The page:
Abstract 2834: Outcomes and Mid-term Survival of In-hospital Adult Cardiopulmonary Resuscitation Assisted With Portable Auto-priming Percutaneous Cardiopulmonary Support
Background - Outcomes from in-hospital cardiopulmonary resuscitation (CPR) are unsatisfactory. CPR assisted with percutaneous cardiopulmonary support (PCPS) is expected to improve outcomes in patients who require CPR.
Methods We retrospectively analyzed 83 consecutive cases of adult in-hospital CPR assisted by a portable pre-assembled auto-priming PCPS system (EBS, Terumo, Japan) from January 2004 to December 2007.
Results - PCPS was successfully performed in 97.6% of the patients and could be weaned in 57.8% of the patients. The survival-to-discharge rate was 41.0% with an acceptable neurological status in 85.3% of the patients. The 6-month survival was 38.6%. In-hospital survival decreased about 1% for each one minute increase in the duration of CPR. The probability of survival was about 65%, 45%, and 19% when the duration of CPR was 10, 30, or 60 minutes, respectively. A multivariate analysis revealed that defibrillation and CPR duration less than 35 minutes were independent predictors for both in-hospital survival and 6-month survival (P<0.05).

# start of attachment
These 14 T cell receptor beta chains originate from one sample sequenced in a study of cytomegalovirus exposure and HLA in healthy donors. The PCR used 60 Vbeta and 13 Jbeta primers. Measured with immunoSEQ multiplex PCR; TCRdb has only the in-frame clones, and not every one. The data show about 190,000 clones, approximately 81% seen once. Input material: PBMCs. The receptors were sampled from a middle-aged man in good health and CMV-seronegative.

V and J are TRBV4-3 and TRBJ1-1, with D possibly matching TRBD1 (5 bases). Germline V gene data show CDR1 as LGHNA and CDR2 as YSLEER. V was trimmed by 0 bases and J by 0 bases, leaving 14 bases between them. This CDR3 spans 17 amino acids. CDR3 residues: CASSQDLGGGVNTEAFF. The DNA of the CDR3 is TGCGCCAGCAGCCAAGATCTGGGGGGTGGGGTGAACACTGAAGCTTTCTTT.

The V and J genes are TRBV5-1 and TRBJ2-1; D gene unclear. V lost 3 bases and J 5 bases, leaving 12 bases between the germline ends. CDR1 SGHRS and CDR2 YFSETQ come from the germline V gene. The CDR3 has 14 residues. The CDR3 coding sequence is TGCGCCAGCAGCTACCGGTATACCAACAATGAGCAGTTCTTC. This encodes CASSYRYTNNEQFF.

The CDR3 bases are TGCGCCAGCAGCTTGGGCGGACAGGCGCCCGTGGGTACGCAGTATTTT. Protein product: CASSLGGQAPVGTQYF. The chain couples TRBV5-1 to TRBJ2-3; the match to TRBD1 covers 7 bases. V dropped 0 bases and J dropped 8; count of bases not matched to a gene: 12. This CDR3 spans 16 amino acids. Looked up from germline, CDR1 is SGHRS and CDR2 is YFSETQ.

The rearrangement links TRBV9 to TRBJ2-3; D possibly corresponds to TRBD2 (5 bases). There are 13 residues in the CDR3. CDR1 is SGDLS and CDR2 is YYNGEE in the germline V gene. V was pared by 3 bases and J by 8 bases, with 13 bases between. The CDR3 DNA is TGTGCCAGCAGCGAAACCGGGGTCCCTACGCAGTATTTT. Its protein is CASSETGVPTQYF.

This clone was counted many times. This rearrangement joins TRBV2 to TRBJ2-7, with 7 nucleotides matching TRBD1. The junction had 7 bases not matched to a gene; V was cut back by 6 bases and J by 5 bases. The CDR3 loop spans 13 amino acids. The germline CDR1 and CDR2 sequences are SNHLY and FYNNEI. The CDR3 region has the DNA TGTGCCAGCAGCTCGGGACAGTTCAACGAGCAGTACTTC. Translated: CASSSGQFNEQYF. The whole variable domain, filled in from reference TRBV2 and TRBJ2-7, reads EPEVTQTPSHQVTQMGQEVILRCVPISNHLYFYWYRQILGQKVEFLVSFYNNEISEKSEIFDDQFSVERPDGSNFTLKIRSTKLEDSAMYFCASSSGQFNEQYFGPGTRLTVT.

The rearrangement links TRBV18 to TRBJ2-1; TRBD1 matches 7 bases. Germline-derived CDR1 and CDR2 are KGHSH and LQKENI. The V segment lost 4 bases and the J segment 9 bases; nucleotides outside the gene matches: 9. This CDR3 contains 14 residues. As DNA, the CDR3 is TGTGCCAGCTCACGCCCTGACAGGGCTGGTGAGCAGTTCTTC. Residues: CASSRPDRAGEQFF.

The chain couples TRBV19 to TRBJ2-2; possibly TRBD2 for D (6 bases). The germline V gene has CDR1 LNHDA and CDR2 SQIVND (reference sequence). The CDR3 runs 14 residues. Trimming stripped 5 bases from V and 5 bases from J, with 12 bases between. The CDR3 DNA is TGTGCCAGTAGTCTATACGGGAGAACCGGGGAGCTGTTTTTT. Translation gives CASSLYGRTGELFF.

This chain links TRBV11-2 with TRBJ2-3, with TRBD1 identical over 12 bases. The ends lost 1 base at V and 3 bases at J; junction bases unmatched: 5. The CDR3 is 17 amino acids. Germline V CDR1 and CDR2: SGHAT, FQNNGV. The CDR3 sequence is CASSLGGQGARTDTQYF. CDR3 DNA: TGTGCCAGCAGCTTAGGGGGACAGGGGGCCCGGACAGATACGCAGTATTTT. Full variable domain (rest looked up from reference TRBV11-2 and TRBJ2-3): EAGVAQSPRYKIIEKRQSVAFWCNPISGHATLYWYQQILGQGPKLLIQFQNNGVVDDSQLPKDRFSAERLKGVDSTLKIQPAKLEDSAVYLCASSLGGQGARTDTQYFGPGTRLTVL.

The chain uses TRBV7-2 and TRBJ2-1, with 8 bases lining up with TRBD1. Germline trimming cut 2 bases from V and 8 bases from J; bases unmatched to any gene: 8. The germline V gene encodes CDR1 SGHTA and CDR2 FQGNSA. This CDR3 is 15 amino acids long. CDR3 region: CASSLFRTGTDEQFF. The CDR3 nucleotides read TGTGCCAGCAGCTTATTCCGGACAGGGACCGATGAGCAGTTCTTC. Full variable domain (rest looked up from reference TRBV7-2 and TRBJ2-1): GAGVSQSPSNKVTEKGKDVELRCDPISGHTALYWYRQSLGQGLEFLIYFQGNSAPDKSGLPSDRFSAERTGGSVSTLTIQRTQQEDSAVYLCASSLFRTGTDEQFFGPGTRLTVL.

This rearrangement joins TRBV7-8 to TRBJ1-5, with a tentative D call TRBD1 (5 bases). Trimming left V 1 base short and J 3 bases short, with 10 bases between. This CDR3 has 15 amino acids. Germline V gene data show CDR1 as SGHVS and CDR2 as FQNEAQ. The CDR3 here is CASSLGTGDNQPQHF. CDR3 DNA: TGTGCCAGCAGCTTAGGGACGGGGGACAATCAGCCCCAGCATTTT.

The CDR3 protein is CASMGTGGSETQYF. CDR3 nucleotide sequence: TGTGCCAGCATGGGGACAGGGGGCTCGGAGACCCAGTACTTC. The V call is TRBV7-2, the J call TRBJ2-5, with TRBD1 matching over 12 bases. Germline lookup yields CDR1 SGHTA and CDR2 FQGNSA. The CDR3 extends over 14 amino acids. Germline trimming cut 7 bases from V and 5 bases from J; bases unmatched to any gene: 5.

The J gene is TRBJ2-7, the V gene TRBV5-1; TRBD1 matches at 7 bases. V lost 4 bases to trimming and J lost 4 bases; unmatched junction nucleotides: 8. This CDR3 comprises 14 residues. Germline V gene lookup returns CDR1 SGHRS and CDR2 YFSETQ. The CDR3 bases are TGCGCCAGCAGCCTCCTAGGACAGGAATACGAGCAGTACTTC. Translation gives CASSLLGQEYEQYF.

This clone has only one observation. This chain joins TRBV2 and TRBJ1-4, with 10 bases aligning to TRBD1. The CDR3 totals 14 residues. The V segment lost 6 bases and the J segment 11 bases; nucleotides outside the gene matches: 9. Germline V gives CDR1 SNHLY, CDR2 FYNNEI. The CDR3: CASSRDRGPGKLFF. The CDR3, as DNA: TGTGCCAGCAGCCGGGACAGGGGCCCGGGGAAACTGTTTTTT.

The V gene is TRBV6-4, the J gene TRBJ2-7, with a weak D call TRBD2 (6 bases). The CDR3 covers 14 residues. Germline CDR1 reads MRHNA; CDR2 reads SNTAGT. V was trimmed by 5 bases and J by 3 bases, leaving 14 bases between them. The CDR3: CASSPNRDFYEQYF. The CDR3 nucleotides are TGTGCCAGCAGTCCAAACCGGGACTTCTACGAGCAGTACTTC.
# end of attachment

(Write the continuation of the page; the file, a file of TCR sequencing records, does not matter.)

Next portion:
Conclusions - Our results showed that CPR assisted with PCPS results in an acceptable in-hospital survival rate and mid-term prognosis. The currently accepted duration of CPR would be extended with the assistance of PCPS.